I didn't bother watching the Al Quds mob muster and dither about at Portland Place this year. I went straight to our muster point at the corner of Grosvenor Square the other side of the road diagonally to the US Embassy. I particuarly wanted to hear one of the speakers, Kay Wilson, and I anticipated that speeches would be starting on time and in a businesslike fashion. Which they did.
I could see that the speeches were being recorded. I'll find the links as they come up; they will be more use than my memory.
As promised a link to video of all the speakers videoed by Sussex Friends of Israel here.
The speakers included Stephen Jaffe of the Board of Deputies, Matthew Offord MP for Hendon in North London a Conservative, Andrew Dismore a member of the London Assembly, Labour, and Paul Charney of the Zionist Federation.
Their speeches were calm, passionate but measured, full of feeling, but reasonable. The police and security were thanked, many times.
Reference was made to Jeremy Corbyn's attendance at the march in 2012 when he was Chair of the Stop the War Coalition. He said some wicked evil things about Israel that day. Now he is leader of the Labour party, and could have been Prime Minister had last weeks election swung a little further.
Repudiate your wickedness; change your ways! he was told.
The terrorist Hezbullah flags were mentioned, more than once. There is no difference between the political wing of Hezbullah and the military wing. If there were, why would the flag of the 'political' wing retain the kalashnikov? It would have a ballot box. The authorities rightly regard the presence of an ISIS flag in the kit of a potential terrorist as evidence of their terrorism. Why should the Hezbullah flag be tolerated?
The BBC was criticised for their coverage of the death of an Israeli policewoman recently. Their headline said “Three Palestinians killed after deadly stabbing in Jerusalem.” They were the murderers; their slain victim was not mentioned.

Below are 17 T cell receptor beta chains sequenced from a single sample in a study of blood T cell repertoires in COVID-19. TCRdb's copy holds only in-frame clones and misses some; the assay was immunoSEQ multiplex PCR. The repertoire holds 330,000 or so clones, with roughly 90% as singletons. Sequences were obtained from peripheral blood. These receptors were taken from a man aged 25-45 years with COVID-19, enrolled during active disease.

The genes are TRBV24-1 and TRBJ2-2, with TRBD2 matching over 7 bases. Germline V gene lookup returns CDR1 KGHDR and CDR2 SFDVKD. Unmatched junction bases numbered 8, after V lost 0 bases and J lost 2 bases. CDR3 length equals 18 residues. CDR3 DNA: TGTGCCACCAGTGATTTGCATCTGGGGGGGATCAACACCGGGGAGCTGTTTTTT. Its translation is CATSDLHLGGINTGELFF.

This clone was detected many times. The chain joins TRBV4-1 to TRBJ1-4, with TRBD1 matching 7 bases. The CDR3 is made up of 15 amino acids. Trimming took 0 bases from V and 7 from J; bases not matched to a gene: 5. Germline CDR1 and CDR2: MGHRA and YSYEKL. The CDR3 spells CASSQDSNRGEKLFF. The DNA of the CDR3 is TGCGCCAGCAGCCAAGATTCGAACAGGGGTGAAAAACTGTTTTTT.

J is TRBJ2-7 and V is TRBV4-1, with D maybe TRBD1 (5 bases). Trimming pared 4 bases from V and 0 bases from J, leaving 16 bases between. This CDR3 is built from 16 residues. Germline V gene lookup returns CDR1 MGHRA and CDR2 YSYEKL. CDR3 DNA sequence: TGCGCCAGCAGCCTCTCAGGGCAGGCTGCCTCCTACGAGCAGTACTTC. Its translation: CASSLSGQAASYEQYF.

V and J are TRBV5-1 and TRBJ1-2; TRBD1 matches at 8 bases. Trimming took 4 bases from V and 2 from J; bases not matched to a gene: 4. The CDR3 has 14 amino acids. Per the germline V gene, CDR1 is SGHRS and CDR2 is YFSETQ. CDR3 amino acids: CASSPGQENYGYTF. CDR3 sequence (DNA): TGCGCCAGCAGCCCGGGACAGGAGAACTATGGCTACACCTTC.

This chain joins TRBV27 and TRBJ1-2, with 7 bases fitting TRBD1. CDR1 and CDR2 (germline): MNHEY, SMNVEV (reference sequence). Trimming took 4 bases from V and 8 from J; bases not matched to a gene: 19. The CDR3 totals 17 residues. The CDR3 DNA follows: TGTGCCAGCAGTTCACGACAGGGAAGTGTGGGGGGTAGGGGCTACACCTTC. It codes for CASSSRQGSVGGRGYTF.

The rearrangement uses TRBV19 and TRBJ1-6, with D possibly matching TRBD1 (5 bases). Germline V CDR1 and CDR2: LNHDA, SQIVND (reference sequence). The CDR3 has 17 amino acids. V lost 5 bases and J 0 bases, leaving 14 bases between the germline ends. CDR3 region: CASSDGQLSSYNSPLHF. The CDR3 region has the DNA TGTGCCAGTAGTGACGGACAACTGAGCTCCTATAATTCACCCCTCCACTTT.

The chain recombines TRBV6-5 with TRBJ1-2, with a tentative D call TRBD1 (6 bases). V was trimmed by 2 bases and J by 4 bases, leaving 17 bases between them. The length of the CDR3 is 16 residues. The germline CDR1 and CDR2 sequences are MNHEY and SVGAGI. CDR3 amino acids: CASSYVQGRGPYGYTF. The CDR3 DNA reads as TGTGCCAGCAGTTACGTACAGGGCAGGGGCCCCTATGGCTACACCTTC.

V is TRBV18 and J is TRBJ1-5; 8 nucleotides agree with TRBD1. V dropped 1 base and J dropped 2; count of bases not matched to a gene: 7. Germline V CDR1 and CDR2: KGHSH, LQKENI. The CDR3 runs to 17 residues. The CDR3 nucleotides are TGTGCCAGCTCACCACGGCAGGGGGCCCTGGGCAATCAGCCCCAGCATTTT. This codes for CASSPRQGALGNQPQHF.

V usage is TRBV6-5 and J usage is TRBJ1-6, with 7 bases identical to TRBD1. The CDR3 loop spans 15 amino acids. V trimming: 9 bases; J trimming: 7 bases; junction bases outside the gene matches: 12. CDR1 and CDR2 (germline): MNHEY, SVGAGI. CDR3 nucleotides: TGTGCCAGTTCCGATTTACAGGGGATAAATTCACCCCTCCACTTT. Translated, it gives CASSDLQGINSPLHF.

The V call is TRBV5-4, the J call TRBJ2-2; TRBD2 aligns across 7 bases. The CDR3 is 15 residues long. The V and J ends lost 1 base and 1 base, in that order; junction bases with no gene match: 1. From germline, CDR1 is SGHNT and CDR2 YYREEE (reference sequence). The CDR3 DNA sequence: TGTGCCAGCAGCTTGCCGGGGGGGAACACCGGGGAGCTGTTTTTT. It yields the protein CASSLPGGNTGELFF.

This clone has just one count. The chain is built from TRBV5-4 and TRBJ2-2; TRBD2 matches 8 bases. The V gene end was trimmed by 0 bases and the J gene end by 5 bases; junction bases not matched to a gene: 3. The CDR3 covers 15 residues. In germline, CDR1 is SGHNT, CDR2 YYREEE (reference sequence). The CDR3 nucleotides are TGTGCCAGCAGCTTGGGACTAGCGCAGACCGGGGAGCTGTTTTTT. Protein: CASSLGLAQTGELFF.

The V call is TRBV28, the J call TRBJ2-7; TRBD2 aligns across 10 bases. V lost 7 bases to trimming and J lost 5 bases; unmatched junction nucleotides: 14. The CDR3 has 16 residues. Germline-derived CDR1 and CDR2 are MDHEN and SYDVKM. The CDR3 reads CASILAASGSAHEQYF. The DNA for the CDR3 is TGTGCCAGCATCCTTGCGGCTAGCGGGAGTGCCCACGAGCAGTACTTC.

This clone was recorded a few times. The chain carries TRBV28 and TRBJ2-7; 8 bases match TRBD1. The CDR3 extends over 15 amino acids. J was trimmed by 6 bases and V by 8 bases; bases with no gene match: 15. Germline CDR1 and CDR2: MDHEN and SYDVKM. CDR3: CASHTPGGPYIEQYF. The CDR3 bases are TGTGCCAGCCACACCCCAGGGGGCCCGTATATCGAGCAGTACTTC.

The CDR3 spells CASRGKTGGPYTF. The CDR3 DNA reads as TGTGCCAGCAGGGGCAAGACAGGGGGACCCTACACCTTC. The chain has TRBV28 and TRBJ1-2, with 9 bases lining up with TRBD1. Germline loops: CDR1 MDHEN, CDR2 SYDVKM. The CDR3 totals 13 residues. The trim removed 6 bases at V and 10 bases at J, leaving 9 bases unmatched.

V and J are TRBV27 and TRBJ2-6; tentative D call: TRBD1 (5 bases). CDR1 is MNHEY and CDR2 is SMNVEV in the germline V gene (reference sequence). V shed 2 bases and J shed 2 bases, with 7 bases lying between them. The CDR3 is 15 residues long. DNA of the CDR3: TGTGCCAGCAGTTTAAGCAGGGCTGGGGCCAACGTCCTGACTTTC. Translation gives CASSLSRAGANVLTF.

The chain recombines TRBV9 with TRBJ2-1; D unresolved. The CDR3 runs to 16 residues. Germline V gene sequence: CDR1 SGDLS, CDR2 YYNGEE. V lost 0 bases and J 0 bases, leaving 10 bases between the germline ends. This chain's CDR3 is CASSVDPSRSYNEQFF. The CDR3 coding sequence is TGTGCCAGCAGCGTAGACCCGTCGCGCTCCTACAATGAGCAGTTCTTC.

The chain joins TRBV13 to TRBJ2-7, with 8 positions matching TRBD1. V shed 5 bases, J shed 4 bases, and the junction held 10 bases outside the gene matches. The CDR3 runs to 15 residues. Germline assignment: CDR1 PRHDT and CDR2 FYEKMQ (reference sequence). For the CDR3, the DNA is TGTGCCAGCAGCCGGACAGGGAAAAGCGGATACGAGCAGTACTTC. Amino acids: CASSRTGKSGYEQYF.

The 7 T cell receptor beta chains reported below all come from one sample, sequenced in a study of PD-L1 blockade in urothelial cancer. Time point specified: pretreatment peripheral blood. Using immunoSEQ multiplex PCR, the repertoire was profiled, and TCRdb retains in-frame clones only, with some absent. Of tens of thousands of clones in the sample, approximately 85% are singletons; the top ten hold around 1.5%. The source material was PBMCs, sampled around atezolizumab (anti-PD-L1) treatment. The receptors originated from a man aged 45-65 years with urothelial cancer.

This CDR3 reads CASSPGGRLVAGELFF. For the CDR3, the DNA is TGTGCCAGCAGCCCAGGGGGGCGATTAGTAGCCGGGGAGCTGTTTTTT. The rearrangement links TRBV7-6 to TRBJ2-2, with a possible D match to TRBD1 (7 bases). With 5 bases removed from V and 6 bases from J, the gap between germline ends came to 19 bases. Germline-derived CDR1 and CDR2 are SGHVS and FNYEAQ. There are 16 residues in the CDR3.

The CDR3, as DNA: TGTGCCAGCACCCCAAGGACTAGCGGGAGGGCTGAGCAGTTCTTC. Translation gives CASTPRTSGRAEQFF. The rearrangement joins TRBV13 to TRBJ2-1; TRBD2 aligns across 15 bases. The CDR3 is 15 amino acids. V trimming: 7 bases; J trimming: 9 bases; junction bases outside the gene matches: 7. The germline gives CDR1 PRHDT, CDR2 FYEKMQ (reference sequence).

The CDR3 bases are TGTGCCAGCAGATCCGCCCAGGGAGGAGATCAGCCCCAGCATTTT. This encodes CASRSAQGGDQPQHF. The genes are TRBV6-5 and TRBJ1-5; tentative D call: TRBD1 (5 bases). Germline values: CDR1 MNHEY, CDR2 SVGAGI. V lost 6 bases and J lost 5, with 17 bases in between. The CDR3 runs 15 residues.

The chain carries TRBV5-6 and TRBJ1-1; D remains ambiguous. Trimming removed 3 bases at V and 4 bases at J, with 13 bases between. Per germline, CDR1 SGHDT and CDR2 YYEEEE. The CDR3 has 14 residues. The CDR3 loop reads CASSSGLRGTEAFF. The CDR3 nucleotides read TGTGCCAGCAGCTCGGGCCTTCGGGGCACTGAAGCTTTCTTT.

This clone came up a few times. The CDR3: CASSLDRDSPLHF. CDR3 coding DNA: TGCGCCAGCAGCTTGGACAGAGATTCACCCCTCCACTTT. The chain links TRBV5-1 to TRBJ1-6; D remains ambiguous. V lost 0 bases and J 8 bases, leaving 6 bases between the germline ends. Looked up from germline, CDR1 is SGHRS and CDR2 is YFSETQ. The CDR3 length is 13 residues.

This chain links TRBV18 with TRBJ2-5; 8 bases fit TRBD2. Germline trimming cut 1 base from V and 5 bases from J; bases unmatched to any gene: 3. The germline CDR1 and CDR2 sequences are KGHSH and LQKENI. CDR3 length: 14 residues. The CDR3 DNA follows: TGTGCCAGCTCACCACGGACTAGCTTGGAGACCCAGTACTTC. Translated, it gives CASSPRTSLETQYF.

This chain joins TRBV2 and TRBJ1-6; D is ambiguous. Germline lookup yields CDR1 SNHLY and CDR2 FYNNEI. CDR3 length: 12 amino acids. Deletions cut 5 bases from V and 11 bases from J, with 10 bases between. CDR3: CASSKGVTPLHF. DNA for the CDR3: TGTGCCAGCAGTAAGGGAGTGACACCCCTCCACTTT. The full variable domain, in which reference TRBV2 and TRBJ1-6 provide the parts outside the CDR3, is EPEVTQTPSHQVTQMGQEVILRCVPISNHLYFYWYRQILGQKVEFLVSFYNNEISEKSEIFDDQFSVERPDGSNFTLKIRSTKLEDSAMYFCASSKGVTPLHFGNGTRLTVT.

The Home Secretary could have banned the march. She has power to ban any march and substitute a static rally instead. Next year they should be given a static rally. In Tehran.
The mood this year seemed to me to be more sombre than last year; the three recent terrorist attacks in England, attacks in Israel and elsewhere and the loss of life in the Grenfell Tower block fire in West London last week were uppermost in peoples minds and were mentioned several times. A minutes silence for the dead was held.
And then Kay Wilson was warmly welcomed. She has made a short visit to the city of her birth especially to speak at this rally.
She described her ordeal when she and her Christian friend were attacked by a group of Palestinian jihadists and held hostage during which period they were stabbed and slashed with machetes. Her friend died. Kay was left for dead with many wounds and lacerations and 30 broken bones from the beating. She paid tribute to the Israeli Muslim surgeon who saved her life. Because of him she knows that not all Muslims are terroists and it is wrong to say so. But neither can you ignore what it is in Islam that makes terrorists do what they do, for Islam.
She has suffered, but she does not vent her anger and frustration by stabbing Muslims, or driving cars at them. Neither do we after the attacks in London and Manchester. She spoke of the attempts to silence free speech or criticism of Islam in the UK, with reference to the cafe owner who was told to stop displaying Bible verses on a video screen in his cafe, and the shopkeeper in Sunderland who suggested that his customers should 'Stop funding Jihad' , the inference being that they could use his English owned and run business instead. She quoted Sir Winston Churchill who was talking about the Nazis then but could be talking about the Jihadis now. The quotation she used ended, "Come and do your worst; we shall do our best."